Superoxide dismutases, SODs, are group of metalloenzymes that are essential for protection from oxidative stress. These enzymes require zinc and copper ions for their activity [13]. Glutathione peroxidases, GPXs, are selenium-containing enzymes that degrade hydrogen and lipid peroxides, and act as antioxidants as well [14,15]. Remarkably, the mouse models with knockout or overexpression of selenium-dependent glutathione peroxidase 1 (Gpx1) or copper–zinc-dependent superoxide dismutase 1 (Sod1) experience disturbed glucose homeostasis [16,17,18].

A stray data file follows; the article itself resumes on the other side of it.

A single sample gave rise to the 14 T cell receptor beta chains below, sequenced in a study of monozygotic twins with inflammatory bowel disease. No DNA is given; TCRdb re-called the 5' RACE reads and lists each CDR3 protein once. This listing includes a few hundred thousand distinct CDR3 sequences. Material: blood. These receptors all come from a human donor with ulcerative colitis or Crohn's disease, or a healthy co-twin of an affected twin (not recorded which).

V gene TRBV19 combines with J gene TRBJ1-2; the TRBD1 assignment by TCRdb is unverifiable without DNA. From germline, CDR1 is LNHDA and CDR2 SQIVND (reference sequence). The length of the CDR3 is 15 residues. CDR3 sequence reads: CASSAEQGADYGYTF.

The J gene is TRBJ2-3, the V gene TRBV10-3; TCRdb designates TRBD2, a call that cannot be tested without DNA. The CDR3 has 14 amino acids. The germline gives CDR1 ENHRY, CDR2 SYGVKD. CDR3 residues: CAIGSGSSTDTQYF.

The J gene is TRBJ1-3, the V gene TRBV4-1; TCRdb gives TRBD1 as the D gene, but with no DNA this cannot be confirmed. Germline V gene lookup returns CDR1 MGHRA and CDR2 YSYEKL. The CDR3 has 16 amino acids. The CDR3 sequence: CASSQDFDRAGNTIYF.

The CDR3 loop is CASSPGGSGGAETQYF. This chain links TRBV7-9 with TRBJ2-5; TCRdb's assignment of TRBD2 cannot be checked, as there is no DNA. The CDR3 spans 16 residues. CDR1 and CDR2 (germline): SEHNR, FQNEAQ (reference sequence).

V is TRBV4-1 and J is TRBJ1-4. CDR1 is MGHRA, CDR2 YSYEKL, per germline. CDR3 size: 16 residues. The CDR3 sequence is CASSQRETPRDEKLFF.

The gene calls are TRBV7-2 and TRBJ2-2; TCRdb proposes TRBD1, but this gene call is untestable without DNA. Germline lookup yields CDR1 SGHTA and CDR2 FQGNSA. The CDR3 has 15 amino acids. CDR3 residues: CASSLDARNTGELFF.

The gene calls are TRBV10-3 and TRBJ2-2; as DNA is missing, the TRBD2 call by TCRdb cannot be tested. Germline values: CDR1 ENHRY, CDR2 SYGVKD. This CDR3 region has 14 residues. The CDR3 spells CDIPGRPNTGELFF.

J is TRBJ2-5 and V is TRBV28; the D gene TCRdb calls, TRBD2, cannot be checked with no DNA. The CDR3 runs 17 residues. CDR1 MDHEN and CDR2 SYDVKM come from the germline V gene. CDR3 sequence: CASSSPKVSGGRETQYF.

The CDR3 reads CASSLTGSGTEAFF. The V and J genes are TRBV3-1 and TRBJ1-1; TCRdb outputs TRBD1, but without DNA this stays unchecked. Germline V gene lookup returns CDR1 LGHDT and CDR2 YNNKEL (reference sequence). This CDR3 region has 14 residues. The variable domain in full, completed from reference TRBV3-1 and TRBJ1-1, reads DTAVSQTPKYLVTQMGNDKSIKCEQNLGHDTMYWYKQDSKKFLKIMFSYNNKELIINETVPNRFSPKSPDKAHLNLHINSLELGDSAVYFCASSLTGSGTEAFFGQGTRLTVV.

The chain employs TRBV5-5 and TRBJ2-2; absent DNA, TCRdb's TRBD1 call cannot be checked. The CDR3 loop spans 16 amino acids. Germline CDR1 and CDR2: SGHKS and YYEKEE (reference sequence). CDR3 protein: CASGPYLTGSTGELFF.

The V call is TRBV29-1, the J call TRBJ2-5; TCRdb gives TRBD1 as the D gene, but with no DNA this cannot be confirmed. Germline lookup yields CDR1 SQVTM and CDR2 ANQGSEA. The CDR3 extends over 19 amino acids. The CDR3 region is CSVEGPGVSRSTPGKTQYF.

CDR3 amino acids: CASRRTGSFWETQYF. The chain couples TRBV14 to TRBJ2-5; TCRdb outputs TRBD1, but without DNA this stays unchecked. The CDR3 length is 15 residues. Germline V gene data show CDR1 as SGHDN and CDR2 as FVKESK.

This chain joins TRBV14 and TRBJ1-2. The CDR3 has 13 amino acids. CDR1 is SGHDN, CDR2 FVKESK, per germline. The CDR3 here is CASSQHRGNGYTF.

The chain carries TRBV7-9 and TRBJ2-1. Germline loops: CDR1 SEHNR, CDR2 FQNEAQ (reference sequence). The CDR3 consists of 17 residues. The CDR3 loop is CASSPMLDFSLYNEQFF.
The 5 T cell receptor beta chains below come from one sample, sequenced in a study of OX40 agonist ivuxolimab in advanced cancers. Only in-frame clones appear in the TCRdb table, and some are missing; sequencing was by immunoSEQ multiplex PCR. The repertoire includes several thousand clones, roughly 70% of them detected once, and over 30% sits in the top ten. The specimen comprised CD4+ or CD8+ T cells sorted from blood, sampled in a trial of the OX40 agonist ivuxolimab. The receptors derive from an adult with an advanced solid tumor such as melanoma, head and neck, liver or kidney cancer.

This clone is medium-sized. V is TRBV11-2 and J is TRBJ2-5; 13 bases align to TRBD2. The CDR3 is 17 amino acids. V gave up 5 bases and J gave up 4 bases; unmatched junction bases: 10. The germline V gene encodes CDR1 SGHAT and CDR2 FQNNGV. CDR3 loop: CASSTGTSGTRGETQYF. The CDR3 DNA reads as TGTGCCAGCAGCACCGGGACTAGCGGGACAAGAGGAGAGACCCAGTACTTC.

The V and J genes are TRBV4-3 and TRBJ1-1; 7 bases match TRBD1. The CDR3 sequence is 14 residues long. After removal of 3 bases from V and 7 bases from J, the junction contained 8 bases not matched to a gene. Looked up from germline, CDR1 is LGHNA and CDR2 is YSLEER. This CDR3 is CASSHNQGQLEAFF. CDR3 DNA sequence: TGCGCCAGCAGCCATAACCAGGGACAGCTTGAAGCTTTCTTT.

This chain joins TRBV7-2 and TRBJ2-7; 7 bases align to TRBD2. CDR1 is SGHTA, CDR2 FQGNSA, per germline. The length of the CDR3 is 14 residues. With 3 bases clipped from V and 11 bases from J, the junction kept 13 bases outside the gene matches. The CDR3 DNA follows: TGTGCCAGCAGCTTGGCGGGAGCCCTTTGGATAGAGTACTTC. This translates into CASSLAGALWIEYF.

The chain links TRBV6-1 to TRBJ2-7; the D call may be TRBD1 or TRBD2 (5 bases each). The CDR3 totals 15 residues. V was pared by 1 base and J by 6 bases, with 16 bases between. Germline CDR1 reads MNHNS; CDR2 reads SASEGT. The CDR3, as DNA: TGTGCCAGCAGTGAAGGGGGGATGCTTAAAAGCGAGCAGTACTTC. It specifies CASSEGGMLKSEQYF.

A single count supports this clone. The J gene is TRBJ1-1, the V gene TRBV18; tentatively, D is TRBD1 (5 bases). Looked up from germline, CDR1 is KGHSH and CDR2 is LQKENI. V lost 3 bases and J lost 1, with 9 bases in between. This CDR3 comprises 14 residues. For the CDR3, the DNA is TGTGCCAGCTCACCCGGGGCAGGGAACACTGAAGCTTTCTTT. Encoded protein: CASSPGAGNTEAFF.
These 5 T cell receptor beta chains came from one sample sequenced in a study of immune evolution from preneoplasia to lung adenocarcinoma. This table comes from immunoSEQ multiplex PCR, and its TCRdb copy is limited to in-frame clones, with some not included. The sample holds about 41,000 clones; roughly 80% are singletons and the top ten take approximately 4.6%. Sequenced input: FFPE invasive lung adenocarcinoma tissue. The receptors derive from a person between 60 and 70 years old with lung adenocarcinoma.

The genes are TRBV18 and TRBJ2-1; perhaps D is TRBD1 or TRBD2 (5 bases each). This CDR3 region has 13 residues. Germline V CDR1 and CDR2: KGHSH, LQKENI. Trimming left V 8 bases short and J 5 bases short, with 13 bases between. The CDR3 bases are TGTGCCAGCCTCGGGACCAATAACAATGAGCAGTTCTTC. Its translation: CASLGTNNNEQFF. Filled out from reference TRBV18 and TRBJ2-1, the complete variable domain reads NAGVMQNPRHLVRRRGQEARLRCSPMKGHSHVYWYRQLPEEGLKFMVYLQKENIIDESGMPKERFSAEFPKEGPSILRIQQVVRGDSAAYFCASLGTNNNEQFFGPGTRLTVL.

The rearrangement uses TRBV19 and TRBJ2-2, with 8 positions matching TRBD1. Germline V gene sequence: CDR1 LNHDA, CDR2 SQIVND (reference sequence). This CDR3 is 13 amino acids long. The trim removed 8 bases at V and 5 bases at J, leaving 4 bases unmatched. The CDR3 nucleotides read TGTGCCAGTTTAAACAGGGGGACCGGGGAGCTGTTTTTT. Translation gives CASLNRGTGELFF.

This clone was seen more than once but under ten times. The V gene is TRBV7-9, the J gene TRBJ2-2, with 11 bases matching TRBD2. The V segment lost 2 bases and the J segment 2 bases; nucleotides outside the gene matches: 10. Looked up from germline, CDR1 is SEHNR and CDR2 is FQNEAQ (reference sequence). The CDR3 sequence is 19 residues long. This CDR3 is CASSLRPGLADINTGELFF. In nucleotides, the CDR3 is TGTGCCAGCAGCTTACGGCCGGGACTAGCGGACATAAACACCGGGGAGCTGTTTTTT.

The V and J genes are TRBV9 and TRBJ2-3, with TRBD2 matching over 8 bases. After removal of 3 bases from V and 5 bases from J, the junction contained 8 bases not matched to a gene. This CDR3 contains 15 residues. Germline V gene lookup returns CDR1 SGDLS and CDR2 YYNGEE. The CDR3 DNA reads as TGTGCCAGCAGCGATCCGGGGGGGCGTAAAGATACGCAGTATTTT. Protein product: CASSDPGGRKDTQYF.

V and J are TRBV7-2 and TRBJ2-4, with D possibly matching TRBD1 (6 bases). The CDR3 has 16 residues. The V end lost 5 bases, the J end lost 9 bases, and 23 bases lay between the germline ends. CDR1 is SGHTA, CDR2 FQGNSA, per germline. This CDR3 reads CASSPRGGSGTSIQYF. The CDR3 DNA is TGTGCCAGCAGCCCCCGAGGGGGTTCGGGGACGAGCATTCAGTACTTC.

Previously we showed that GPX1 transgenic-overexpressing (OE) mice develop hyperglycemia, hyperinsulinemia, insulin resistance and obesity [17]. The primary reason for this phenotype is attributed to the unexplainable Gpx1 overexpression in the pancreas (about 20 times), as compared to other tissues, and is associated with the increased function of insulin synthesis and secretion machineries consequently resulting in hyperinsulinemia [19]. Taking into the consideration that each GPX1 molecule contains one atom of Se per subunit [20], a distinct correlation between an islet’s Se level and T2DM-like phenotype becomes evident. A single knockout of Cu, Zn-superoxide dismutase, Sod1−/−, Se-dependent, Gpx1−/−, and their double-knockout mouse models have elevated endogenously derived superoxide and hydroperoxide levels, which exert distinct impacts on the body’s glucose homeostasis [16]. Whereas the three knockouts displayed decreased plasma insulin concentrations and islet β-cells’ mass, only Sod1−/− showed reduced body weight, increased blood glucose, and blocked GSIS. Given that SODs and GPXs are metalloenzymes, we hypothesize that the observed phenotypes are also associated with altered distribution of Cu, Zn and Se, which, in turn, have an impact on the distribution of other cellular elements in pancreas and liver, thus putatively influencing insulin and glucose homeostasis. Selenium is an important Gpx1 cofactor, and its deficiency results in a decrease in the Gpx1 protein level as well as its activity [21]. Diet supplementation of selenium causes a 20-fold increase in Gpx1 translational efficiency [22], while selenium deficiency reduces Gpx1 mRNA abundance by 20 times [23]. Despite dietary selenium deficiency partially rescuing the OE phenotype, hyperinsulinemia was not eliminated by diet restriction in younger (1–3 months) mice [24], but was partially eliminated in older (5 months old) mice [25]. Moreover, selenium may be involved in complex regulation of upstream targets of insulin homeostasis; the OE phenotype was associated with the increased acetylation of H3 and H4 histones at the proximal Pdx1 promoter [19], suggesting an indirect role of Se in epigenetic regulation of gene expression in pancreatic islets. Thus, disturbed glucose metabolism-related Sod1−/−, Gpx1−/− and OE phenotypes link antioxidant defense mechanisms with glucose homeostasis, and eventually with micronutrients.